Star Wars: The Clone Wars (2008) Poster

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  • Yes. Christopher Lee is back to perform Count Dooku's voice, Samuel L. Jackson is back to perform Mace Windu's voice, Anthony Daniels is back to perform C-3PO's voice, and Matthew Wood returns as General Grievous' voice. However, Matt Lanter is replacing Hayden Christensen as Anakin Skywalker, Tom Kane is replacing Frank Oz as Yoda's voice, reprising his role from the original Clone Wars cartoon, Catherine Taber is replacing Nataline Portman as Senator Padmé Amidala, and Dee Bradley Baker is replacing Temuera Morrison as every first-generation clone trooper. Lee and Jackson DO NOT reprise their respective roles in the follow-up television series. Edit (Coming Soon)

  • Hutts are hermaphroditic (both male and female) and reproduce asexually meaning they are able to reproduce without a mate, so Jabba could be both mother and father. Gender is usually based upon a Hutt's personality or preference. The Expanded Universe notes that many Hutts are regarded as female when they are with child, so perhaps for a while it was Miss Jabba! Edit (Coming Soon)

  • A Padawan is a somebody undergoing serious training to become a Jedi and is chosen from the ranks of the Younglings (very young children and underdeveloped aliens) training to become Jedi. After the events of Attack of the Clones; as summarily depicted in the original Clone Wars cartoon's 21st chapter, Anakin goes through the Jedi Trials and becomes a Jedi Knight, and therefore is no longer Obi-Wan Kenobi's apprentice. Since Anakin is now a Jedi Knight, he can take on a Padawan as a pupil. Typically, in the Star Wars universe, one of the requirements for becoming a Jedi Master is to successfully train a Padawan to the level of Jedi Knight. Afterward, the Jedi Master can take on another Padawan to train. Obi-Wan upon becoming a Jedi Master, for one reason or another, opts not to do this. In the case of Anakin in The Clone Wars movie (due to the Jedi forces being spread thin across the galaxy and the need to train Padawans quicker to be sent to reinforce the Jedi and the Grand Army of the Republic), a Padawan (or even mature Youngling) by the name of Ahsoka Tano is forced on him without his consent, by order of Jedi Master Yoda. At first, Anakin does not approve and is unhappy about the assignment of a Padawan learner; he feels she will slow him down in battle and neither sees himself as having time to teach nor feels he is prepared for the task. Edit (Coming Soon)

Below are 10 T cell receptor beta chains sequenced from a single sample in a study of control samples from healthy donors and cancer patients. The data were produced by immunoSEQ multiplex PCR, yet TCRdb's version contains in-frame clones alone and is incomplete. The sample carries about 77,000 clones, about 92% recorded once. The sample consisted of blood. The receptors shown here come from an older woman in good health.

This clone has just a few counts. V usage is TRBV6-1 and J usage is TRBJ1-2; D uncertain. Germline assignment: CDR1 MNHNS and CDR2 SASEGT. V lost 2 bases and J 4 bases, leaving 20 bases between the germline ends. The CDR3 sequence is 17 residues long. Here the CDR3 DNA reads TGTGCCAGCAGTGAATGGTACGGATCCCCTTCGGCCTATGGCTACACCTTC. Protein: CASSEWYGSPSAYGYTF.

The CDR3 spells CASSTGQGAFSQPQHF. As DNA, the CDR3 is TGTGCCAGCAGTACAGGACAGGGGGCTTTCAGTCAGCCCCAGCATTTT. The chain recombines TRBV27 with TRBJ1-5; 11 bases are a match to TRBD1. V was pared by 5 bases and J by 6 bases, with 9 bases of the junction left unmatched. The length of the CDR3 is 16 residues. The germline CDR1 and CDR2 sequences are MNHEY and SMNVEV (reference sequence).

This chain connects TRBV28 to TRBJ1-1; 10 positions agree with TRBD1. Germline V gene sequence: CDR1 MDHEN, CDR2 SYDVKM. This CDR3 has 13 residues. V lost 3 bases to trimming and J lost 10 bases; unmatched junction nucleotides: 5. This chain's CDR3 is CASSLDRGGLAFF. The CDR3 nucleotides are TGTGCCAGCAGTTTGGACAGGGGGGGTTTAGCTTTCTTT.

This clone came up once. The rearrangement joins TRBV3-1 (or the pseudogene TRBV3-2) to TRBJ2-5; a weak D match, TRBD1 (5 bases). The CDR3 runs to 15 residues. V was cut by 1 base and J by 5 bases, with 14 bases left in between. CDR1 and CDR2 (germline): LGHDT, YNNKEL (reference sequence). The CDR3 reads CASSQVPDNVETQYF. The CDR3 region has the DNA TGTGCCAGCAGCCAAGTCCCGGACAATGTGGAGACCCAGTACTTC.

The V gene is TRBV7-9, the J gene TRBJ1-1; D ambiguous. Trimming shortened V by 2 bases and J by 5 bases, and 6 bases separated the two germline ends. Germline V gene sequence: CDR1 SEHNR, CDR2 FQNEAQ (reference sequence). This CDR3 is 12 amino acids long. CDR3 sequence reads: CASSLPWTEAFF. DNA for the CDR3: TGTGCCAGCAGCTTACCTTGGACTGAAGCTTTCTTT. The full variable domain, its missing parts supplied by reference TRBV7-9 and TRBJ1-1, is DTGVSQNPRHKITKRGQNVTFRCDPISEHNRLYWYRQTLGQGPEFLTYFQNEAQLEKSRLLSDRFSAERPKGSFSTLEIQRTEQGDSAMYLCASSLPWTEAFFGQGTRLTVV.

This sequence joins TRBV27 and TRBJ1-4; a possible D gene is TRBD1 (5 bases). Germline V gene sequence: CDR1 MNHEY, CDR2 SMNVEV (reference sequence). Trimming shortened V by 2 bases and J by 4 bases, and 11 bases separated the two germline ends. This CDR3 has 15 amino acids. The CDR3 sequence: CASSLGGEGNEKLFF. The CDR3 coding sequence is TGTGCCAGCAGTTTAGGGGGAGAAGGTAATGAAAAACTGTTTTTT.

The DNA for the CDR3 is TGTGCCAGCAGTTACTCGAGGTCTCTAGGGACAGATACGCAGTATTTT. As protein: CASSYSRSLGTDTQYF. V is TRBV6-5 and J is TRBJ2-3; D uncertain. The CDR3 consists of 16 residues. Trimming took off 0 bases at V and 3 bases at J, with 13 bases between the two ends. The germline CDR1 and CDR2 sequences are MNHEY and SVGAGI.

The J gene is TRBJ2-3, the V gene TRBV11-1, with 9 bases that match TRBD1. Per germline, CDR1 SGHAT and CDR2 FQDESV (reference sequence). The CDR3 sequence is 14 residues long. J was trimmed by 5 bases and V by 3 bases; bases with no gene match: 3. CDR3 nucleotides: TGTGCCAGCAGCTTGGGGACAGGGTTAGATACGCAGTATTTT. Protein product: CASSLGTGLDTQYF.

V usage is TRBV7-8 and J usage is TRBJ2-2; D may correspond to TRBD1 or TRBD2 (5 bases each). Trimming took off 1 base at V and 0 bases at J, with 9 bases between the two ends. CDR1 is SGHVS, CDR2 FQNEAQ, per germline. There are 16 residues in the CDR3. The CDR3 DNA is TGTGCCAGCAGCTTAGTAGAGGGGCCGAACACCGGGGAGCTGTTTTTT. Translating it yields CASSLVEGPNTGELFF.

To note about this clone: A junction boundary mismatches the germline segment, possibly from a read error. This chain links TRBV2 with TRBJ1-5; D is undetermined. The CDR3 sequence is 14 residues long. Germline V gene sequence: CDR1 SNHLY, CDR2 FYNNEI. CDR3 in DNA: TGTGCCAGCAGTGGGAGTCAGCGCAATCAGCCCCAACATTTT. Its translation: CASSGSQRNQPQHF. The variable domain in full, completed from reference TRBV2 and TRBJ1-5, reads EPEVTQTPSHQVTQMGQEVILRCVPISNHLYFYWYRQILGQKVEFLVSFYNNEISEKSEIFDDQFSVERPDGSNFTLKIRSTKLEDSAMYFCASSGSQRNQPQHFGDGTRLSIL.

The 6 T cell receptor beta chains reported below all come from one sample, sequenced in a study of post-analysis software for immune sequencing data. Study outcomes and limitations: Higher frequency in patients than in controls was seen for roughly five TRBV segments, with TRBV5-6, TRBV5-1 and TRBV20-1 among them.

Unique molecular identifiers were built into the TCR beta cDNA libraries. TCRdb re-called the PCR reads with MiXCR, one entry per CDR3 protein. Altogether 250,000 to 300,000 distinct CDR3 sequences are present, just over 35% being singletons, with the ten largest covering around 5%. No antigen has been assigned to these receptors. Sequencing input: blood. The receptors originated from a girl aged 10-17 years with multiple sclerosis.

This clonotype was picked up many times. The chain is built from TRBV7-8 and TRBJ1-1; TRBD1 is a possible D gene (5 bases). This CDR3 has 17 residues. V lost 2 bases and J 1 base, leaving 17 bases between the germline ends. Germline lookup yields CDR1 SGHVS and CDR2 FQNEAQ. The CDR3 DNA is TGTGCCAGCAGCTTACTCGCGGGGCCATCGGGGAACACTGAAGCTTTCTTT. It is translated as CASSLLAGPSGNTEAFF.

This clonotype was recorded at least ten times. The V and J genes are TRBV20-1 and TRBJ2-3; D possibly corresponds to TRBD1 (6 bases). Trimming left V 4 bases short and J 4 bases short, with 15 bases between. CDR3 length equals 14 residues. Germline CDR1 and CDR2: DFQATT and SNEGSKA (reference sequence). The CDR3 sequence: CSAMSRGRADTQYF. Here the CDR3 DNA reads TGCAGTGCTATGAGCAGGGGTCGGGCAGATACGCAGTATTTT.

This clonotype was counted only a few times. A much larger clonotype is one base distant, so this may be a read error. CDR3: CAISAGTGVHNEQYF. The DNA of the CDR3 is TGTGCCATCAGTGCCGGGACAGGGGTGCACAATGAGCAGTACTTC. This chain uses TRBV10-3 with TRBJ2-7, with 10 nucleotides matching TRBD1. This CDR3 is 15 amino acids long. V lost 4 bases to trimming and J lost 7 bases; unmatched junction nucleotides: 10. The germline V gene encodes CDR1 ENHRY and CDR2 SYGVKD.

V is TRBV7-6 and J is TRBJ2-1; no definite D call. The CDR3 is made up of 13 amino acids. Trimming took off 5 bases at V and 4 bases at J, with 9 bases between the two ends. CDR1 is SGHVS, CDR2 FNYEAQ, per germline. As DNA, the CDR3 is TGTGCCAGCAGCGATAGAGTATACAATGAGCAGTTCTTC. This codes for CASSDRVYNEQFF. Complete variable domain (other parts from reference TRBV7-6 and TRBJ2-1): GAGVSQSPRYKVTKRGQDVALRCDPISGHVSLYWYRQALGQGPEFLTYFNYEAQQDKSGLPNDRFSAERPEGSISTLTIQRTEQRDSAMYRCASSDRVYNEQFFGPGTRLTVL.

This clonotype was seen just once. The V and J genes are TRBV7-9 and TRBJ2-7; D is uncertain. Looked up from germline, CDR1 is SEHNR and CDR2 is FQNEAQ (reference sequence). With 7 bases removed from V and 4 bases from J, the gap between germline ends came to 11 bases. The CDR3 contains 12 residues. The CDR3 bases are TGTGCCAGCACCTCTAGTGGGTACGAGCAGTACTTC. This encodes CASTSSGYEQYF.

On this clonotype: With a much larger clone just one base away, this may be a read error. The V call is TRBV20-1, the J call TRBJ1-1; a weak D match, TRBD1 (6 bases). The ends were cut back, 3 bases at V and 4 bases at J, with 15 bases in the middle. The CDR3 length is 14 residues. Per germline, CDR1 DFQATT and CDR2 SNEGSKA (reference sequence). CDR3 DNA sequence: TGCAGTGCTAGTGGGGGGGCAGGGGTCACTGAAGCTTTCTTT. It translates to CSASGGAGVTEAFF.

• The movie (along with its television series counterpart) more or less clearly takes place between the events of the 21st and 22nd chapters of the original Clone Wars cartoon. The detailed explanation is as follows. Since the ending of the 2003 animated micro-series Clone Wars leads right into the opening scene of Revenge of the Sith, we know it does not take place after the series. The newer animated series The Clone Wars including the theatrical movie of the same name, as a whole, would seem to run concurrently with the first series—other episodic chronicles of the wars. (Note: The Clone Wars movie takes place between two episodes of the television series counterpart. Like most material outside of the live-action, Lucasfilm-made, ordinal Star Wars movies, though, there are perceived discontinuities across the productions. For example, in the 2003 series, Anakin had no Padawan (Ahsoka). However, after Anakin becomes a full-fledged Jedi Knight; in between Chapters 21 and 22 of the 2003 series, there is a considerable time gap, as Anakin's hair has grown (in Chapter 22) to its length in Revenge of the Sith. It would be within this gap, that The Clone Wars movie and its subsequent television series is set (the clue being that Anakin's hair is not as long as it is in Chapter 22, as it has only just started to grow out of the Padawan cut from Attack of the Clones). The situation is similar to that of the Clone Wars novels. In the 2003 series (Chapter 22, again), a summary montage of events were shown around Anakin's battles and then he showed up at Padmé's with his scar. In books, it was revealed that Asajj Ventress gave him the scar. For more information, see the FAQ for The Clone Wars TV series (2008–).

    Note that with the decisions made by the Lucasfilm Story Group, this series remains canon (and upgraded at that to being on the same level as the ordinal Star Wars movies), while the older 2D-animated one does not. Edit (Coming Soon)

  • In the television series accompanying the movie; following intense debate among the Hutt Council, the renowned bounty hunter Cad Bane was hired to return him to the Council's custody; freeing him from Republic captivity following a bloody holdup of the Senate rotunda and transferring him to a prison cell on Nal Hutta. After concluding Ziro was too dangerous to the Council's operation to be left alive, Jabba the Hutt hired Sy Snootles, a singer and former lover of Ziro, to secure a datapad containing sensitive information regarding the Council. Though he was being trailed by Cad Bane as well as the Jedi knights Obi-Wan Kenobi and Quinlan Vos, it would be Snootles who killed Ziro with two blaster shots to the chest. Edit (Coming Soon)

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